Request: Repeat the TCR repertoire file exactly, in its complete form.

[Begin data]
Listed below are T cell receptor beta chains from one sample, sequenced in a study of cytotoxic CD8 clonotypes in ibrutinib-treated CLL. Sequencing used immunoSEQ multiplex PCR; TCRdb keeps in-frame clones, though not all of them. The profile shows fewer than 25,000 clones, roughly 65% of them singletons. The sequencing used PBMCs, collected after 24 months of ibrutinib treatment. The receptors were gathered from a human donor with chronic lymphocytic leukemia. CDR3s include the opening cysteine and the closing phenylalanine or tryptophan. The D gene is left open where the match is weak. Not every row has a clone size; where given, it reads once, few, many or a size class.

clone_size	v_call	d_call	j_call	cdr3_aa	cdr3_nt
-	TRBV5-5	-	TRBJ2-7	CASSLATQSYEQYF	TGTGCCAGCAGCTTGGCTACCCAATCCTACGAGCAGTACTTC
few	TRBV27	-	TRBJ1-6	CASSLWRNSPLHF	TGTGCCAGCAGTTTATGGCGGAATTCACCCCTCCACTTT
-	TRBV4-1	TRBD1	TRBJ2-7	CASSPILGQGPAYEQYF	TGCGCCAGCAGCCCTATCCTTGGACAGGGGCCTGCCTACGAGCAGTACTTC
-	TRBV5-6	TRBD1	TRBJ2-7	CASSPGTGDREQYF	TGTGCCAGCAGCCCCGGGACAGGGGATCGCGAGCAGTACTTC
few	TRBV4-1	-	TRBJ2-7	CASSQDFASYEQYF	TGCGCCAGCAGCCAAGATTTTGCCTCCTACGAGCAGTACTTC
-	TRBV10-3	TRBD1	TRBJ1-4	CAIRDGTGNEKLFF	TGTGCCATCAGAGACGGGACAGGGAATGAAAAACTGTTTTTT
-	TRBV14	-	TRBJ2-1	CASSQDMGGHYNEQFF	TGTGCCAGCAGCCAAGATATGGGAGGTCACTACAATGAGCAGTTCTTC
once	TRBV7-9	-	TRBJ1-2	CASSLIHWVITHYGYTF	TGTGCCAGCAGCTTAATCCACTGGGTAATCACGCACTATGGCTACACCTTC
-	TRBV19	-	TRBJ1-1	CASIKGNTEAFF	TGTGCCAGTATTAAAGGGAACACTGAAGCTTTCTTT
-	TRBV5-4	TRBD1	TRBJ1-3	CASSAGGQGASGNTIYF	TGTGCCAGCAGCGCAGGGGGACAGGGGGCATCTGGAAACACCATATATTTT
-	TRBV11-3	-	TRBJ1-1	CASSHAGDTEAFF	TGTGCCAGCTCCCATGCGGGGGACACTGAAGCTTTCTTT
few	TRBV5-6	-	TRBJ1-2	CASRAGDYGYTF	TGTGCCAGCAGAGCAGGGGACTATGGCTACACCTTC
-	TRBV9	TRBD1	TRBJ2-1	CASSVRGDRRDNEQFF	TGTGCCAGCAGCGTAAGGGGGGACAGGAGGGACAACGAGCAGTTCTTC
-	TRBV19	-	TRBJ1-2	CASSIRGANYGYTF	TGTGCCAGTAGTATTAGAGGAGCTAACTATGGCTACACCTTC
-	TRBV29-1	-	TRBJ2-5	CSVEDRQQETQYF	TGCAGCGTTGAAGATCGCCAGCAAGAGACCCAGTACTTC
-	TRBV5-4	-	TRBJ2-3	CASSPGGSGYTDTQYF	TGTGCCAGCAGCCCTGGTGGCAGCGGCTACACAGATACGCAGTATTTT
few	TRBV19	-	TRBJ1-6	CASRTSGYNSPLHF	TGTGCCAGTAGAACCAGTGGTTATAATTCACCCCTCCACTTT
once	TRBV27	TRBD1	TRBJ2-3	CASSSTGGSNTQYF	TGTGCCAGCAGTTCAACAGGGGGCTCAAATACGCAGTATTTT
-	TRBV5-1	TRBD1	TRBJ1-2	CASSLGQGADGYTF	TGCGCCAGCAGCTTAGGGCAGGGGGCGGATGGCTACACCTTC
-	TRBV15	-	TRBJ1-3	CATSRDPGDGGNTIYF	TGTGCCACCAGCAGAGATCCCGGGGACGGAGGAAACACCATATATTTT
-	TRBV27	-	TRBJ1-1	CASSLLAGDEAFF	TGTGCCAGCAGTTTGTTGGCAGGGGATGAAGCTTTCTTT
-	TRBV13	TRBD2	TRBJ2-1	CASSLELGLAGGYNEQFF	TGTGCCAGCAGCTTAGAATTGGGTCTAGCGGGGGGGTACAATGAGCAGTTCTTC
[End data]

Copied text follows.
Listed below are T cell receptor beta chains from one sample, sequenced in a study of cytotoxic CD8 clonotypes in ibrutinib-treated CLL. Sequencing used immunoSEQ multiplex PCR; TCRdb keeps in-frame clones, though not all of them. The profile shows fewer than 25,000 clones, roughly 65% of them singletons. The sequencing used PBMCs, collected after 24 months of ibrutinib treatment. The receptors were gathered from a human donor with chronic lymphocytic leukemia. CDR3s include the opening cysteine and the closing phenylalanine or tryptophan. The D gene is left open where the match is weak. Not every row has a clone size; where given, it reads once, few, many or a size class.

clone_size	v_call	d_call	j_call	cdr3_aa	cdr3_nt
-	TRBV5-5	-	TRBJ2-7	CASSLATQSYEQYF	TGTGCCAGCAGCTTGGCTACCCAATCCTACGAGCAGTACTTC
few	TRBV27	-	TRBJ1-6	CASSLWRNSPLHF	TGTGCCAGCAGTTTATGGCGGAATTCACCCCTCCACTTT
-	TRBV4-1	TRBD1	TRBJ2-7	CASSPILGQGPAYEQYF	TGCGCCAGCAGCCCTATCCTTGGACAGGGGCCTGCCTACGAGCAGTACTTC
-	TRBV5-6	TRBD1	TRBJ2-7	CASSPGTGDREQYF	TGTGCCAGCAGCCCCGGGACAGGGGATCGCGAGCAGTACTTC
few	TRBV4-1	-	TRBJ2-7	CASSQDFASYEQYF	TGCGCCAGCAGCCAAGATTTTGCCTCCTACGAGCAGTACTTC
-	TRBV10-3	TRBD1	TRBJ1-4	CAIRDGTGNEKLFF	TGTGCCATCAGAGACGGGACAGGGAATGAAAAACTGTTTTTT
-	TRBV14	-	TRBJ2-1	CASSQDMGGHYNEQFF	TGTGCCAGCAGCCAAGATATGGGAGGTCACTACAATGAGCAGTTCTTC
once	TRBV7-9	-	TRBJ1-2	CASSLIHWVITHYGYTF	TGTGCCAGCAGCTTAATCCACTGGGTAATCACGCACTATGGCTACACCTTC
-	TRBV19	-	TRBJ1-1	CASIKGNTEAFF	TGTGCCAGTATTAAAGGGAACACTGAAGCTTTCTTT
-	TRBV5-4	TRBD1	TRBJ1-3	CASSAGGQGASGNTIYF	TGTGCCAGCAGCGCAGGGGGACAGGGGGCATCTGGAAACACCATATATTTT
-	TRBV11-3	-	TRBJ1-1	CASSHAGDTEAFF	TGTGCCAGCTCCCATGCGGGGGACACTGAAGCTTTCTTT
few	TRBV5-6	-	TRBJ1-2	CASRAGDYGYTF	TGTGCCAGCAGAGCAGGGGACTATGGCTACACCTTC
-	TRBV9	TRBD1	TRBJ2-1	CASSVRGDRRDNEQFF	TGTGCCAGCAGCGTAAGGGGGGACAGGAGGGACAACGAGCAGTTCTTC
-	TRBV19	-	TRBJ1-2	CASSIRGANYGYTF	TGTGCCAGTAGTATTAGAGGAGCTAACTATGGCTACACCTTC
-	TRBV29-1	-	TRBJ2-5	CSVEDRQQETQYF	TGCAGCGTTGAAGATCGCCAGCAAGAGACCCAGTACTTC
-	TRBV5-4	-	TRBJ2-3	CASSPGGSGYTDTQYF	TGTGCCAGCAGCCCTGGTGGCAGCGGCTACACAGATACGCAGTATTTT
few	TRBV19	-	TRBJ1-6	CASRTSGYNSPLHF	TGTGCCAGTAGAACCAGTGGTTATAATTCACCCCTCCACTTT
once	TRBV27	TRBD1	TRBJ2-3	CASSSTGGSNTQYF	TGTGCCAGCAGTTCAACAGGGGGCTCAAATACGCAGTATTTT
-	TRBV5-1	TRBD1	TRBJ1-2	CASSLGQGADGYTF	TGCGCCAGCAGCTTAGGGCAGGGGGCGGATGGCTACACCTTC
-	TRBV15	-	TRBJ1-3	CATSRDPGDGGNTIYF	TGTGCCACCAGCAGAGATCCCGGGGACGGAGGAAACACCATATATTTT
-	TRBV27	-	TRBJ1-1	CASSLLAGDEAFF	TGTGCCAGCAGTTTGTTGGCAGGGGATGAAGCTTTCTTT
-	TRBV13	TRBD2	TRBJ2-1	CASSLELGLAGGYNEQFF	TGTGCCAGCAGCTTAGAATTGGGTCTAGCGGGGGGGTACAATGAGCAGTTCTTC